Sunday, December 5, 2010

An observation by Vinet that strikes at the "symbolism" defense of idols

Alexander Vinet:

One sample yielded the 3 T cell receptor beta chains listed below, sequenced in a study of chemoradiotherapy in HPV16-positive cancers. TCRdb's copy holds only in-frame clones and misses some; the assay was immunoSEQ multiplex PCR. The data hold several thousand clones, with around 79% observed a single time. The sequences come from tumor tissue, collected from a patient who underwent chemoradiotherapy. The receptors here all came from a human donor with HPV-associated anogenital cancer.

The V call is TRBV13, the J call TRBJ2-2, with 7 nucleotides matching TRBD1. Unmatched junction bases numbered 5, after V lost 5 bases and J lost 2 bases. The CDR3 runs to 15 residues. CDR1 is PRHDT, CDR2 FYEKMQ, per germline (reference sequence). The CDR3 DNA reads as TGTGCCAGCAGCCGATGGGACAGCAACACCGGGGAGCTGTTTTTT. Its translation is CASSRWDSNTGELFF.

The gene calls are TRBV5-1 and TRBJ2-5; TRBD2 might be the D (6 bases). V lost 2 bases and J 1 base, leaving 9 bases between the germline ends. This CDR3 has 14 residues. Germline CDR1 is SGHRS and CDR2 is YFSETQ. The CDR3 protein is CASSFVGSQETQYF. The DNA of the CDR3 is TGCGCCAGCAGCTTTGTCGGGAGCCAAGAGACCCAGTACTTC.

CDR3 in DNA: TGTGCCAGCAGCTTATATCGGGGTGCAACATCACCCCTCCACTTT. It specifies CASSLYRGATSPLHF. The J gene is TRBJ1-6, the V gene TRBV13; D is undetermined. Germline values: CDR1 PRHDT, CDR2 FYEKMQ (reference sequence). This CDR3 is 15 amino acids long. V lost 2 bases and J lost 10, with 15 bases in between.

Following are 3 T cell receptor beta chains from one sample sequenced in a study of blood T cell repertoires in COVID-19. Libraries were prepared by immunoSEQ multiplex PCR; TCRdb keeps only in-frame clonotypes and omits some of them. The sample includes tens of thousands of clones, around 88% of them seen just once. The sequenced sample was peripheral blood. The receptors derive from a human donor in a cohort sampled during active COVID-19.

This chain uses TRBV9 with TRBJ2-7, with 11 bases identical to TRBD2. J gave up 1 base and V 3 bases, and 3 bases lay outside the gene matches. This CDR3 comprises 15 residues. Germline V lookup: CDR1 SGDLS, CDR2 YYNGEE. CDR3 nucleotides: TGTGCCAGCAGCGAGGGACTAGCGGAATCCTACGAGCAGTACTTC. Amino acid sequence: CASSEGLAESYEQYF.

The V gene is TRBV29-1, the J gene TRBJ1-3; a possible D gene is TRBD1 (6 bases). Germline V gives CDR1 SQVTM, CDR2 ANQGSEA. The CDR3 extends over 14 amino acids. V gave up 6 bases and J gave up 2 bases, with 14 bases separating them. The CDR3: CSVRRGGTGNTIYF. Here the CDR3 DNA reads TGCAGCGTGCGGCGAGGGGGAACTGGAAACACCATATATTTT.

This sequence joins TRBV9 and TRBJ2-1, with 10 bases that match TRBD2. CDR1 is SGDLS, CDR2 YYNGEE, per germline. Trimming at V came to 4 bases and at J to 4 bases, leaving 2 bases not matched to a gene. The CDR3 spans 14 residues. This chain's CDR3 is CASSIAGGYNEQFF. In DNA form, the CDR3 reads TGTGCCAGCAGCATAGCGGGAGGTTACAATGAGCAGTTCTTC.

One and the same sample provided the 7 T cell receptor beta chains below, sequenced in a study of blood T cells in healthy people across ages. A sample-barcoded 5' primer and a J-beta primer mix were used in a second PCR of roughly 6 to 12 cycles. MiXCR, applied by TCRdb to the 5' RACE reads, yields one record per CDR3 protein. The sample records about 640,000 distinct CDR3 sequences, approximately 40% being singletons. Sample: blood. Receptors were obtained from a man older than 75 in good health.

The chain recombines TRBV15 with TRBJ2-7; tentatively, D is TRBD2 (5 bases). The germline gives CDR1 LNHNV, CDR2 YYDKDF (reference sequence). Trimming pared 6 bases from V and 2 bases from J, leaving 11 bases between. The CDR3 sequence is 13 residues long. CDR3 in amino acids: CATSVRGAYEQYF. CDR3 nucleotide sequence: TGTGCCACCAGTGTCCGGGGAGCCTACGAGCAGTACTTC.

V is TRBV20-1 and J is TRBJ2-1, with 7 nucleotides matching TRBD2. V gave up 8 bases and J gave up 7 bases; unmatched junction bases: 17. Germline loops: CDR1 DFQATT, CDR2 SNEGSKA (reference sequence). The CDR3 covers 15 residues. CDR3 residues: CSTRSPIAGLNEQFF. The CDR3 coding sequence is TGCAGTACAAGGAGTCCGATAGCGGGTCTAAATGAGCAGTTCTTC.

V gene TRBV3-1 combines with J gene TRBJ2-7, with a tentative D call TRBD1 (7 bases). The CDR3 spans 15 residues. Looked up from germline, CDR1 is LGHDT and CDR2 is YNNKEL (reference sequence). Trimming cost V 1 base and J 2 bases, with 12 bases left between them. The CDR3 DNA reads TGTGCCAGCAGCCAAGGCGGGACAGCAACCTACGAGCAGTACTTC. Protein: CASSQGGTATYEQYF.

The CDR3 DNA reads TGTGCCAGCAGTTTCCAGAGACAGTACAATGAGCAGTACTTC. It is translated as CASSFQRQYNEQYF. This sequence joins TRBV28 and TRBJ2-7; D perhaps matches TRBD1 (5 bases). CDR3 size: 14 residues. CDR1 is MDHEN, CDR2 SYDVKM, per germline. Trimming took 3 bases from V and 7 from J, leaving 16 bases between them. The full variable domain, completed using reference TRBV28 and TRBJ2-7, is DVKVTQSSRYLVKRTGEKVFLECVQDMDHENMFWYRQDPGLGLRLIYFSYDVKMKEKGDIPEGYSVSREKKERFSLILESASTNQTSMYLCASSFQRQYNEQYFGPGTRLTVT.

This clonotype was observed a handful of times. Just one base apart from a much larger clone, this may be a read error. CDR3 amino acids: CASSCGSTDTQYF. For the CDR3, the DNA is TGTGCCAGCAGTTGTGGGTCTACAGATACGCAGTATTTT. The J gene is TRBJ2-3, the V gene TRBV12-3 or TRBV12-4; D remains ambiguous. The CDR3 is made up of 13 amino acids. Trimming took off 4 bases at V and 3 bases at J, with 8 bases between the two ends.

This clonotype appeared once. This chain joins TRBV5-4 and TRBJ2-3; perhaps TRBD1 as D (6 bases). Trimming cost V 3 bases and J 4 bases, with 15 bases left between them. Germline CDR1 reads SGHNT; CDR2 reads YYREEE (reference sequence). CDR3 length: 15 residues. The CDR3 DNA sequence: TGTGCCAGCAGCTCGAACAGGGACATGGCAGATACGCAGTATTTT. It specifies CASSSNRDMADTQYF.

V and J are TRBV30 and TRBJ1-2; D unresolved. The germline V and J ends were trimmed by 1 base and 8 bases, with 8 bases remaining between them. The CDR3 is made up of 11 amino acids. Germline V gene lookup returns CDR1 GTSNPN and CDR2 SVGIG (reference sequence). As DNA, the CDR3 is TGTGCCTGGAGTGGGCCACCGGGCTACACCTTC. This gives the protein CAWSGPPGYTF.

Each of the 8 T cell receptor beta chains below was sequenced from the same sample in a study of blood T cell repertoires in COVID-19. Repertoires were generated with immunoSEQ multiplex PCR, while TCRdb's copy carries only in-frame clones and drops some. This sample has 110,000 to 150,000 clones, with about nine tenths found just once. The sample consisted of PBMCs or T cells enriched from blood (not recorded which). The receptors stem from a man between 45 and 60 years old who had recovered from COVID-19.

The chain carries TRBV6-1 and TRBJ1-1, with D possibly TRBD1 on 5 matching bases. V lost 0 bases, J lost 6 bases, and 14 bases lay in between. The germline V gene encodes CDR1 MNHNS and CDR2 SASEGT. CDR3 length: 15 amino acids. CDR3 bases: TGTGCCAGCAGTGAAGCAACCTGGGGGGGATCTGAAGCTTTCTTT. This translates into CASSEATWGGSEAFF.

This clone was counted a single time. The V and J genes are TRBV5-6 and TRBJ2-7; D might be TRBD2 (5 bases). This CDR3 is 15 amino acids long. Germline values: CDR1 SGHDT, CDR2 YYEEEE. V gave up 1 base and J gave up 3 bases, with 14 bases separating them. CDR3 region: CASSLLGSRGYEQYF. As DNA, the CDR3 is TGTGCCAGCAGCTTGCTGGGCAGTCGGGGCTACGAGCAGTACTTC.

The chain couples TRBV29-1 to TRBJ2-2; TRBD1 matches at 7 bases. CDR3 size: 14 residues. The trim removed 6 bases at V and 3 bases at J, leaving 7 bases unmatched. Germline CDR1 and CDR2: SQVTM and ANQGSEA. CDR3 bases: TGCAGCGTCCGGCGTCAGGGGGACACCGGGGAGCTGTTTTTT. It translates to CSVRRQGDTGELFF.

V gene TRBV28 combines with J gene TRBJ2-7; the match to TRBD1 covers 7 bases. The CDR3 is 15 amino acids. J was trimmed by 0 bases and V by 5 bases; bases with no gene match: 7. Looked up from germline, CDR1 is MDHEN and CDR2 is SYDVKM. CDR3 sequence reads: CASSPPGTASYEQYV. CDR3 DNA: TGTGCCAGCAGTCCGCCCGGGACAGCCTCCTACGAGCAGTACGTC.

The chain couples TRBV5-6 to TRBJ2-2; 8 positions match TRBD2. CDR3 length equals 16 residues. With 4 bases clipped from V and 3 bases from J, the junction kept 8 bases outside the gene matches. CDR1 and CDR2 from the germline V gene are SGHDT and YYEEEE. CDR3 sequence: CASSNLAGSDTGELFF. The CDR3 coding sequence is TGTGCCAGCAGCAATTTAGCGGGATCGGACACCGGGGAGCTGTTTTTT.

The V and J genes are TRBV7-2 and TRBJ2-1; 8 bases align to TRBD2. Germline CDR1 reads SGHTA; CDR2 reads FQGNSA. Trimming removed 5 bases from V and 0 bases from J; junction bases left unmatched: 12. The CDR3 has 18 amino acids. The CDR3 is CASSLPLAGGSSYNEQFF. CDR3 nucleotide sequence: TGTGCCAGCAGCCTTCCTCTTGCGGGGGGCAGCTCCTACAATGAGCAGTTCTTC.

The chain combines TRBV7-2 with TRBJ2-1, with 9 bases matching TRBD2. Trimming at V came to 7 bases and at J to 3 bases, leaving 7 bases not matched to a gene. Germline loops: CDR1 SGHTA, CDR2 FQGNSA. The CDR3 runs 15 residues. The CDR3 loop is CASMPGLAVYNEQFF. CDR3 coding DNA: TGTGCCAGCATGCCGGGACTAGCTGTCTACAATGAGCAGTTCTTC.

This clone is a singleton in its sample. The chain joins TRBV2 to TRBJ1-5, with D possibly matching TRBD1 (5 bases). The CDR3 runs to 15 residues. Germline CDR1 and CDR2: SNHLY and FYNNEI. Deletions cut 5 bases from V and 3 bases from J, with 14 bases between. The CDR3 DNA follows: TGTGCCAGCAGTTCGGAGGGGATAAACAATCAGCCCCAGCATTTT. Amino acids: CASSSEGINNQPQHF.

One thought which allows itself to be penetrated by another is no true thought. A system which receives all systems favourably is not one itself, but rather, whatever the appearance it puts on and the claims it urges, a negation of all system. A religion which does not deduce its character from its object, but its object from its character, cannot pretend to the name of religion. Involuntary impressions, an involuntary state of the soul, point out no distinct object, and may be produced by objects the most different. The unknown and obscure object of these various emotions may take such or such a given name, but the name does not make the object. Under the undefined name of God, it is perhaps in the universe that I believe, in my sensations, in myself. Everything reduces itself to shadows, to mere appearances, in this religious syncretism. There, where everything is symbol, where the object always escapes, the object itself becomes a symbol, and God is only another name for the universe. And, moreover, while defining nothing, and consequently allowing everything, one does not fail to exclude; one excludes by this very manner of allowing, for positive doctrines will not be treated thus; they consent, indeed, to be denied, but not to be reduced to the value of pure forms; it is the very politeness shown them that wounds, and this species of intellectual toleration accorded them offends them more than enmity.